The streets of Hiroshima were tight with security on Thursday as Group of Seven leaders arrived for a three-day summit from Friday, with last month’s attack on Prime Minister Fumio Kishida while election campaigning in Wakayama Prefecture still fresh in people’s minds.

Up to 24,000 police officers from across the country were mobilized to safeguard the G7 summit, topping the approximate 23,000 police officers dispatched to Mie Prefecture during the last summit Japan hosted in 2016.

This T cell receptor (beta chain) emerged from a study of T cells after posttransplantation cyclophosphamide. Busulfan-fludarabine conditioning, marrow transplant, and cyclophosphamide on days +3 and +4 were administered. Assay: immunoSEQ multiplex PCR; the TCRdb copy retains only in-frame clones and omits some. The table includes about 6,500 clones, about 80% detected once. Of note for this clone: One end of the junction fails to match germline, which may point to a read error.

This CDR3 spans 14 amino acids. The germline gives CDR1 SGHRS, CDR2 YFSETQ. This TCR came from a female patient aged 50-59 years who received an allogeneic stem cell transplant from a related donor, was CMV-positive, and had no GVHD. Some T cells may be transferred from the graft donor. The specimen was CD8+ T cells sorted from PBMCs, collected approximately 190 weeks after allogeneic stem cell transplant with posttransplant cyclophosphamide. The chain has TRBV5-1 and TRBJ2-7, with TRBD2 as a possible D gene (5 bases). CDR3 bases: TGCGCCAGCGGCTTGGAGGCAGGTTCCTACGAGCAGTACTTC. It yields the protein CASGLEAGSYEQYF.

“The government needs to make sure necessary measures are taken for the security of the VIPs, (preventing) cyberattacks, and the security of related facilities,” Chief Cabinet Secretary Hirokazu Matsuno said Wednesday in Tokyo.